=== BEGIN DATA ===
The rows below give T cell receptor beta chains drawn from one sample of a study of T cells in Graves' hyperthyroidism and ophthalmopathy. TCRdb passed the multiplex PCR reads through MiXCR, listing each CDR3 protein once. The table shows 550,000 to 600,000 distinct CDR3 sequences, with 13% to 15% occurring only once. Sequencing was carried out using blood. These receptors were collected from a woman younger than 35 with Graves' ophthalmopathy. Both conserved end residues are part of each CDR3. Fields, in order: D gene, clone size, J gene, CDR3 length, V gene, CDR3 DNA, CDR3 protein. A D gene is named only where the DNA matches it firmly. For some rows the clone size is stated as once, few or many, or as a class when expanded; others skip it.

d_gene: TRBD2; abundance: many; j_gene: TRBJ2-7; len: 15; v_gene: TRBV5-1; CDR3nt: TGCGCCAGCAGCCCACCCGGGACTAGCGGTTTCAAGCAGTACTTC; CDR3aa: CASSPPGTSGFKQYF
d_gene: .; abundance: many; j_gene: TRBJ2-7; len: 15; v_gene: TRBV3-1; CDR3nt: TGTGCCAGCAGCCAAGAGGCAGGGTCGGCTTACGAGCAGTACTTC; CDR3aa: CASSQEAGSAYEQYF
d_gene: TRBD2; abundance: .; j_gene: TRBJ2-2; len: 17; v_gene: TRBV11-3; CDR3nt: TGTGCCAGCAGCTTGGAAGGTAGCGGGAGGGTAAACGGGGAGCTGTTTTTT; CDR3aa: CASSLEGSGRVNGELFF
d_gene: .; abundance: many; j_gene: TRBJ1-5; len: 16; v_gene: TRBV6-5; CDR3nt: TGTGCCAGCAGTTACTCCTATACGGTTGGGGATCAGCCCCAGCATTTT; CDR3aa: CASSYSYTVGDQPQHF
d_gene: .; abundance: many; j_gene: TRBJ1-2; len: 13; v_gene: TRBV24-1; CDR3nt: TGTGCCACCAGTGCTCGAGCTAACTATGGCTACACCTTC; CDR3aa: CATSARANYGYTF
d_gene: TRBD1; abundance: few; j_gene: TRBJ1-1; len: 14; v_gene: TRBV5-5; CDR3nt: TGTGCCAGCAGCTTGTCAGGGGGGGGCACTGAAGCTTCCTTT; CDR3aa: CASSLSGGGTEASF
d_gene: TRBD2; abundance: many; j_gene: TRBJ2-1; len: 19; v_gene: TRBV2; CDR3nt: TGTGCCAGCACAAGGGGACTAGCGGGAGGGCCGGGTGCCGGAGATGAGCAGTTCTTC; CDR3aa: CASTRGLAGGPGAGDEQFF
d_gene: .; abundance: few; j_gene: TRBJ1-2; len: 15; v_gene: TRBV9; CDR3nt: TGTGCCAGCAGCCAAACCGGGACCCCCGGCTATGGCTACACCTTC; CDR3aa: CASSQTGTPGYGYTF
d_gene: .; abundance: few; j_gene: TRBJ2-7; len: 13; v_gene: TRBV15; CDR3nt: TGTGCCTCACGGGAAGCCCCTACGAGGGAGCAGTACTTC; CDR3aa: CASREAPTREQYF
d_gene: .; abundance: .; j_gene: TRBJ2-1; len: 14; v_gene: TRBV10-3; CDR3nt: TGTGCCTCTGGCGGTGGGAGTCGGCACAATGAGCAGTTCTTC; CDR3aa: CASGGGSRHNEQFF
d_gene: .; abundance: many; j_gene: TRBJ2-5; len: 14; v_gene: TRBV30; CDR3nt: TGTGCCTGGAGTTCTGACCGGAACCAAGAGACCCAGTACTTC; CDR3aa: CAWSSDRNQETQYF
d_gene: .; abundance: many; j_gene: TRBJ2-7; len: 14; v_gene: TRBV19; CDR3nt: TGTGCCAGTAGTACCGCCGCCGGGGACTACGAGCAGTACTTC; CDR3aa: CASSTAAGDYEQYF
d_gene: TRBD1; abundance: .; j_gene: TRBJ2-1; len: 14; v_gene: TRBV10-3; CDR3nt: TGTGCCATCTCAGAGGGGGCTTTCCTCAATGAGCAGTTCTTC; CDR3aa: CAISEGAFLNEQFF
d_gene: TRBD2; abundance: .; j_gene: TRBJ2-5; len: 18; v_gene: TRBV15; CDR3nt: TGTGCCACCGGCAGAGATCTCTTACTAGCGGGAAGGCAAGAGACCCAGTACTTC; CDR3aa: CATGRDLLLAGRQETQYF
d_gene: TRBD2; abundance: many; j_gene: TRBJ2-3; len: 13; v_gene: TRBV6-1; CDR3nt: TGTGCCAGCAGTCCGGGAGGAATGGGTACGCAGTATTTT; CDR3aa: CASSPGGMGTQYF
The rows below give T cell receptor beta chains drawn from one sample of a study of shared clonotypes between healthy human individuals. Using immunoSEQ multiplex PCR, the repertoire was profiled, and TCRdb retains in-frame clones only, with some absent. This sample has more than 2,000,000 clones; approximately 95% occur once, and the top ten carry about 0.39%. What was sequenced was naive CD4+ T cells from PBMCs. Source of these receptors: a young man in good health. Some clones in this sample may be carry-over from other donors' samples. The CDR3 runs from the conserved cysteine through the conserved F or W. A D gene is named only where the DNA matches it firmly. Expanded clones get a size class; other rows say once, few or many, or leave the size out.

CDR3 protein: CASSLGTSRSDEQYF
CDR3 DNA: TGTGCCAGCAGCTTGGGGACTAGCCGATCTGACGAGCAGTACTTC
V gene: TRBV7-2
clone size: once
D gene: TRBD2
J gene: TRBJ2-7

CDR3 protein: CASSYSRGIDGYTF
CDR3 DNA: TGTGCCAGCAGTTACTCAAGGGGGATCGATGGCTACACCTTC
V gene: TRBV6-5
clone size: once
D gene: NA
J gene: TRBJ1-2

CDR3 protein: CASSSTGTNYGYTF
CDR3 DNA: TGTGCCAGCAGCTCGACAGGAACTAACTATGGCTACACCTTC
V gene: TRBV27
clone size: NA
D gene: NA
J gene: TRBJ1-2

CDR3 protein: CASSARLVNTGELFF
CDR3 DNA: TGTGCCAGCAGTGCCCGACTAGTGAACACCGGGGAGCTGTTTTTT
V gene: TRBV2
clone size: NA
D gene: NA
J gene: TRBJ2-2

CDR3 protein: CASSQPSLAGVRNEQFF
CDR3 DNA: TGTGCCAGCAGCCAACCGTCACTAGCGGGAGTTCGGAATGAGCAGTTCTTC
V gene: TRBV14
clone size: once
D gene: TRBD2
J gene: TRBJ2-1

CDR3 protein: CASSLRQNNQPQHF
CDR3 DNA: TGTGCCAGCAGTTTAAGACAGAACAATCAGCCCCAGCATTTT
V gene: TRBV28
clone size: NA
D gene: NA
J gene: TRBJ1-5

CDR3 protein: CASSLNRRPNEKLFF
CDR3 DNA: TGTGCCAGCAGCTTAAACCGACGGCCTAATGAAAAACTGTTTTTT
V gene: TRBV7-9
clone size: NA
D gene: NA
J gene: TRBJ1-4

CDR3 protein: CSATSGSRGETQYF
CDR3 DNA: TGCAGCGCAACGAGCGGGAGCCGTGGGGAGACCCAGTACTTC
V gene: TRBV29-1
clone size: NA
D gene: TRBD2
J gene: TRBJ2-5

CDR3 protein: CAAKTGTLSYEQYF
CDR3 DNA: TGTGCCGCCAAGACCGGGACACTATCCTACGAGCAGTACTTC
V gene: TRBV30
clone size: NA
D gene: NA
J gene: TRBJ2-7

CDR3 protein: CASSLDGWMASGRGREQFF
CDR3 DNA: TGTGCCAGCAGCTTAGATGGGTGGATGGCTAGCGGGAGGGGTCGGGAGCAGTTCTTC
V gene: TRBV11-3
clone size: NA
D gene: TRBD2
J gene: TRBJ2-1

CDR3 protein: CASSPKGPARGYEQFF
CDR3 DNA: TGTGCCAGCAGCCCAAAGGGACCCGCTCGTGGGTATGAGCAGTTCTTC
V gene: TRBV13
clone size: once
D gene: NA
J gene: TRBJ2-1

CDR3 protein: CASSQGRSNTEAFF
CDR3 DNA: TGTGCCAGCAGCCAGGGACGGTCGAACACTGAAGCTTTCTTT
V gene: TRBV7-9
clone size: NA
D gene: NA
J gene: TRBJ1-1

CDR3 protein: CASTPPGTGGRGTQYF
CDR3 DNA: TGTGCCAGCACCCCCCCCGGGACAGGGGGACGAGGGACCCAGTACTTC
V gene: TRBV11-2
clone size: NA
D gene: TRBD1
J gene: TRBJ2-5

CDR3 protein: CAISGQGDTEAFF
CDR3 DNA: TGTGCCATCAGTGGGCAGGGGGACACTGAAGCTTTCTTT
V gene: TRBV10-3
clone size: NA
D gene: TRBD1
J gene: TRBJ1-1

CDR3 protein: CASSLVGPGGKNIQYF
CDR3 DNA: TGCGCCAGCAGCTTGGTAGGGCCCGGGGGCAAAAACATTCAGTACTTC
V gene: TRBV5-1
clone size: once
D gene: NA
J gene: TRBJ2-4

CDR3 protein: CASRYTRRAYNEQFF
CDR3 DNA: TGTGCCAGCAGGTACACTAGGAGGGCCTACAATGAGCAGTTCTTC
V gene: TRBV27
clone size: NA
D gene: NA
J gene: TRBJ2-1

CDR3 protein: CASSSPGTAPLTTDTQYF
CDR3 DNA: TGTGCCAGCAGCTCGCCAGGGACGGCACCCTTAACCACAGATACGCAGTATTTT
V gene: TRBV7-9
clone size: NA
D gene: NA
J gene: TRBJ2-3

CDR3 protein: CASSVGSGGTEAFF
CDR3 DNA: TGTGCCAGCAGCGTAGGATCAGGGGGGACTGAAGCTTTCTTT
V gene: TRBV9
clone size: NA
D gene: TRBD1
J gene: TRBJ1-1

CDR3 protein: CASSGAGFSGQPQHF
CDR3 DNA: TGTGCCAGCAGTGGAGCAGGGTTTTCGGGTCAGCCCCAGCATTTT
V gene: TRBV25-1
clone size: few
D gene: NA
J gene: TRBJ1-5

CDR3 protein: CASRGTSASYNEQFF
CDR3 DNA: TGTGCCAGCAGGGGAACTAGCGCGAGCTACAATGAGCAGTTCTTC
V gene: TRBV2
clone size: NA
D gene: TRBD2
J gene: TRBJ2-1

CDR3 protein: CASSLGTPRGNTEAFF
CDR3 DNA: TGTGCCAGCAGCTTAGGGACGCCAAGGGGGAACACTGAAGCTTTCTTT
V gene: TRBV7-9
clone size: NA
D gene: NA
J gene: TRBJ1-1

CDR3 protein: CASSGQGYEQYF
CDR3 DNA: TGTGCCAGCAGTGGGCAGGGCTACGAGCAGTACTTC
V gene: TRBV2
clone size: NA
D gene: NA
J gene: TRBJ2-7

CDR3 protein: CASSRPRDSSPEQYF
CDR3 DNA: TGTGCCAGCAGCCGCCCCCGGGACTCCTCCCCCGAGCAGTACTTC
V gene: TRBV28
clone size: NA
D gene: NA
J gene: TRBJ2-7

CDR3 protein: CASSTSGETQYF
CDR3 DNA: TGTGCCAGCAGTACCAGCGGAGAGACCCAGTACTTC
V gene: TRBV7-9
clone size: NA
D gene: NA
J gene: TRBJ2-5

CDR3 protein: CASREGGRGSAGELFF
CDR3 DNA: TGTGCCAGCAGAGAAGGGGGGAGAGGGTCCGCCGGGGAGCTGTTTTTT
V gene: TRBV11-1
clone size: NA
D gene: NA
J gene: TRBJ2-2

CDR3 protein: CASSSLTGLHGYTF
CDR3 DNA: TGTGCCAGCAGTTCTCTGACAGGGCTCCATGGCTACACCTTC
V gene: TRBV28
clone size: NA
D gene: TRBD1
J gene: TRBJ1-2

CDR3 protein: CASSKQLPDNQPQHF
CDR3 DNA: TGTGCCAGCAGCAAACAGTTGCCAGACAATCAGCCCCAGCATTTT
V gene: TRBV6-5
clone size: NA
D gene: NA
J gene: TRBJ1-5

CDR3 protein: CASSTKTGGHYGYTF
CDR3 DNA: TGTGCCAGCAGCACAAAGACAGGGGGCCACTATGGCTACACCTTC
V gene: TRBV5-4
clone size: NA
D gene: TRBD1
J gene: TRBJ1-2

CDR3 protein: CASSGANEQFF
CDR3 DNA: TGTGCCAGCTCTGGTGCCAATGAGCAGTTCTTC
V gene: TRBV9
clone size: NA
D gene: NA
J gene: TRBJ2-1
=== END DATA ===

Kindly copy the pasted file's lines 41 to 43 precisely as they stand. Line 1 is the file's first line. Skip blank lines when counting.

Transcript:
J gene: TRBJ2-2

CDR3 protein: CASSQPSLAGVRNEQFF
CDR3 DNA: TGTGCCAGCAGCCAACCGTCACTAGCGGGAGTTCGGAATGAGCAGTTCTTC